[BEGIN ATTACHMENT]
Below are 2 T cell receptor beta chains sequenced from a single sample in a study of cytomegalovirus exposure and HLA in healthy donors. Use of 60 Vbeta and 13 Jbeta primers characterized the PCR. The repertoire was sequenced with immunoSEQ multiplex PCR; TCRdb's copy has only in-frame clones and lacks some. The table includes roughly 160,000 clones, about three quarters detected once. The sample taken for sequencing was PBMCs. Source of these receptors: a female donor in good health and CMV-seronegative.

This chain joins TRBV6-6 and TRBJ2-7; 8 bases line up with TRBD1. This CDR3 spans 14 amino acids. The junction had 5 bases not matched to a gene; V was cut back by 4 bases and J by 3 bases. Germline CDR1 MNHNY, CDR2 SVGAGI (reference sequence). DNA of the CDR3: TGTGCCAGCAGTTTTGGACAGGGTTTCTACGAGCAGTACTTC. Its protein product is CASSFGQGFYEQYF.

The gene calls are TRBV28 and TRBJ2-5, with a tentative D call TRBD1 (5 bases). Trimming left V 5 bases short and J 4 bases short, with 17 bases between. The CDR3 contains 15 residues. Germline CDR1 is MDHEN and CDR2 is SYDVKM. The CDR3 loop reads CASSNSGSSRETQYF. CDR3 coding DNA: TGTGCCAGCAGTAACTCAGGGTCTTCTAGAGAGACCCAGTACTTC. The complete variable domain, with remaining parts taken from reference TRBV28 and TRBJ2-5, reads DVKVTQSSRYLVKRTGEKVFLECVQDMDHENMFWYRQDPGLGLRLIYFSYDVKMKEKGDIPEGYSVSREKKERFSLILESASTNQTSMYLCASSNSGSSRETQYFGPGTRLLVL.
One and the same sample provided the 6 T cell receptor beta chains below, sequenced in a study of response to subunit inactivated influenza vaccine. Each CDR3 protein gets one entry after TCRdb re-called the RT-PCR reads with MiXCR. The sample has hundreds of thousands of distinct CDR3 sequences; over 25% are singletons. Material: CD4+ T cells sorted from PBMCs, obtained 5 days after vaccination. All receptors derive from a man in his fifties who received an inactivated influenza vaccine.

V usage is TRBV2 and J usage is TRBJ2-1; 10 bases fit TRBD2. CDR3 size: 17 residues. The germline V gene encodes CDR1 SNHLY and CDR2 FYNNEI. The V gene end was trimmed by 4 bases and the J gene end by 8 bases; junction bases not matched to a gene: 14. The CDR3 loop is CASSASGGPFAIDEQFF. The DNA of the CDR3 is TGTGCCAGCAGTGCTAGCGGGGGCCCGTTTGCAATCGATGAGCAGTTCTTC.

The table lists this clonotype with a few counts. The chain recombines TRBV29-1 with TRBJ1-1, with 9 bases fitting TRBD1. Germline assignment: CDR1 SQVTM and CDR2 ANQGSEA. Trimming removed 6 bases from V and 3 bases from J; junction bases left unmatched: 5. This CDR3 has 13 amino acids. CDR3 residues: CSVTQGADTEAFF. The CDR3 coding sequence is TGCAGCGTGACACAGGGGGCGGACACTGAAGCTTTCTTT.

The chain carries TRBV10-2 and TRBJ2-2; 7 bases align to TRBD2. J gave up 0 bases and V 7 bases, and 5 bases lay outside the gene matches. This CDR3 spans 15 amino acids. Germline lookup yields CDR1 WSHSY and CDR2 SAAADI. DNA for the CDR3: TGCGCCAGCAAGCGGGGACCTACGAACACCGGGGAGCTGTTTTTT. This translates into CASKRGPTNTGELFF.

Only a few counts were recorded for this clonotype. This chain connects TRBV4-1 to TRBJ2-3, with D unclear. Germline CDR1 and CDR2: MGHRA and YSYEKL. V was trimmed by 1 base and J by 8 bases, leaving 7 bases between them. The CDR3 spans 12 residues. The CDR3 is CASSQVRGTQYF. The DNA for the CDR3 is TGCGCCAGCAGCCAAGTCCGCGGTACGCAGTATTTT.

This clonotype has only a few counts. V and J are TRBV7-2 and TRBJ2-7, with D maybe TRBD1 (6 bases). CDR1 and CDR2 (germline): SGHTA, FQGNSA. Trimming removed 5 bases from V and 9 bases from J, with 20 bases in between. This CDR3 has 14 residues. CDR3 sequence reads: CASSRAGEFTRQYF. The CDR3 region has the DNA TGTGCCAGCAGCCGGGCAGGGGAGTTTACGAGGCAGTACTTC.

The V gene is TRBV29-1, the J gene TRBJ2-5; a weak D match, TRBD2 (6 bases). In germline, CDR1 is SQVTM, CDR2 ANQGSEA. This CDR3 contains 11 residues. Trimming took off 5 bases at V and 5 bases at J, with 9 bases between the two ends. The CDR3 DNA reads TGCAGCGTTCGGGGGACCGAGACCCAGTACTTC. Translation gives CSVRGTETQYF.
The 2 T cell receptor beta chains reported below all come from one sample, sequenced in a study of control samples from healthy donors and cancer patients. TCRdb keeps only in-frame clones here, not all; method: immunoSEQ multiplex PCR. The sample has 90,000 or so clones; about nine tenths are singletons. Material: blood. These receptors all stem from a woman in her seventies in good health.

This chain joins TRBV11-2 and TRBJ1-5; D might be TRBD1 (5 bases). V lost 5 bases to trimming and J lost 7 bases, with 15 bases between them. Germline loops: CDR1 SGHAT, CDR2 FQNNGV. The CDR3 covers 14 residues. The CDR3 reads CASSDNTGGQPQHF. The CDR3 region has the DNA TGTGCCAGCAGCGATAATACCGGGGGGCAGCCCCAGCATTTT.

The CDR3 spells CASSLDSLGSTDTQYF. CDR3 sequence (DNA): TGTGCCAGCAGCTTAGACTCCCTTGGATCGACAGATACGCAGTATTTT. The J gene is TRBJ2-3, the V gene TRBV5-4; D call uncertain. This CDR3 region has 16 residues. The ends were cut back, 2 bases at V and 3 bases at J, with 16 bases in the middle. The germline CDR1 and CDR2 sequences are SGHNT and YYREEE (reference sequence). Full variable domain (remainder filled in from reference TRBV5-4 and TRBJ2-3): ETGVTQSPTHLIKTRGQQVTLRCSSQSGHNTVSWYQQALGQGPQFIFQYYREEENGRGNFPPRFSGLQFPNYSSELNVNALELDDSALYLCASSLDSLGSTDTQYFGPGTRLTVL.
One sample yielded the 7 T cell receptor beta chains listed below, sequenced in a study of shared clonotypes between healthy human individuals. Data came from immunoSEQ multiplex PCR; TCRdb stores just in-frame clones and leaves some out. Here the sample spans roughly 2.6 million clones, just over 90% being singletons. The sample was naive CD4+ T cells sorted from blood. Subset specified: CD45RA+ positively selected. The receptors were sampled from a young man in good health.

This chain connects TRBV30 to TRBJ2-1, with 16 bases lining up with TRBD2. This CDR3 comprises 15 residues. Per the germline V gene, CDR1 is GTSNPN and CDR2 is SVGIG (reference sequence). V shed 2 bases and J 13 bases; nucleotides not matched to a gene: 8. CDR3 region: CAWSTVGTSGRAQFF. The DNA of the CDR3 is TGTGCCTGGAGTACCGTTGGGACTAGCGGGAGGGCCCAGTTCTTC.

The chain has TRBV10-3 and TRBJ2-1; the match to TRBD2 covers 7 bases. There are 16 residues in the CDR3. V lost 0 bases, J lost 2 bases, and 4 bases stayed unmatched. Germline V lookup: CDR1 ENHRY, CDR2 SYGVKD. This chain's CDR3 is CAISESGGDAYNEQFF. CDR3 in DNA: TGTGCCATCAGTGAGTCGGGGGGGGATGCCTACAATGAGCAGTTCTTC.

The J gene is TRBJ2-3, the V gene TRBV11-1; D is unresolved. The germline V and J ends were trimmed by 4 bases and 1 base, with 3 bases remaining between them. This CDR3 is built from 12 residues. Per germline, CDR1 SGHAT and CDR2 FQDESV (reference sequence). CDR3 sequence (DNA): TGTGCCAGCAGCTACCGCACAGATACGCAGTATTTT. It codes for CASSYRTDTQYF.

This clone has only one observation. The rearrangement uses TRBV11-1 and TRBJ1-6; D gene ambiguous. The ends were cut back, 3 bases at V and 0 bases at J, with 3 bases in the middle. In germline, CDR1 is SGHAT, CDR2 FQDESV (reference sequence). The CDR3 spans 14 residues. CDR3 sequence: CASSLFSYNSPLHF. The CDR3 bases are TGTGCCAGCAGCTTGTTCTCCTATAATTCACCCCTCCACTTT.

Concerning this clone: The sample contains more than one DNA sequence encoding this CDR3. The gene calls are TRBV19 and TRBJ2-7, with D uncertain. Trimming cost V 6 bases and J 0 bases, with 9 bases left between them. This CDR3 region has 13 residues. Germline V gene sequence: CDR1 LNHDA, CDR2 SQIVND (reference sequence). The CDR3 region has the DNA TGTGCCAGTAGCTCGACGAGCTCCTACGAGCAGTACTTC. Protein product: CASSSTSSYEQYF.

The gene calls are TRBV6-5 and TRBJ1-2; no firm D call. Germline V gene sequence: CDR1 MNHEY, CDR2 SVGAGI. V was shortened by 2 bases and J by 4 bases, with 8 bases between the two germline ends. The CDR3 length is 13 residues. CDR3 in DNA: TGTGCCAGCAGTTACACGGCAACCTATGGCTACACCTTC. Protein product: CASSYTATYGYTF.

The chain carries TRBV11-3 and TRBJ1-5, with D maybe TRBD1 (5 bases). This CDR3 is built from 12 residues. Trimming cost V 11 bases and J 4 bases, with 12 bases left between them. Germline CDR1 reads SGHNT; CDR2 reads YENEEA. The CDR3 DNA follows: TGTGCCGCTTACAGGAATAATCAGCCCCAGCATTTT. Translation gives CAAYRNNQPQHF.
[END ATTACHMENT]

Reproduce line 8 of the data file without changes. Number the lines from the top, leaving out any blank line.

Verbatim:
Only a few counts were recorded for this clonotype. This chain connects TRBV4-1 to TRBJ2-3, with D unclear. Germline CDR1 and CDR2: MGHRA and YSYEKL. V was trimmed by 1 base and J by 8 bases, leaving 7 bases between them. The CDR3 spans 12 residues. The CDR3 is CASSQVRGTQYF. The DNA for the CDR3 is TGCGCCAGCAGCCAAGTCCGCGGTACGCAGTATTTT.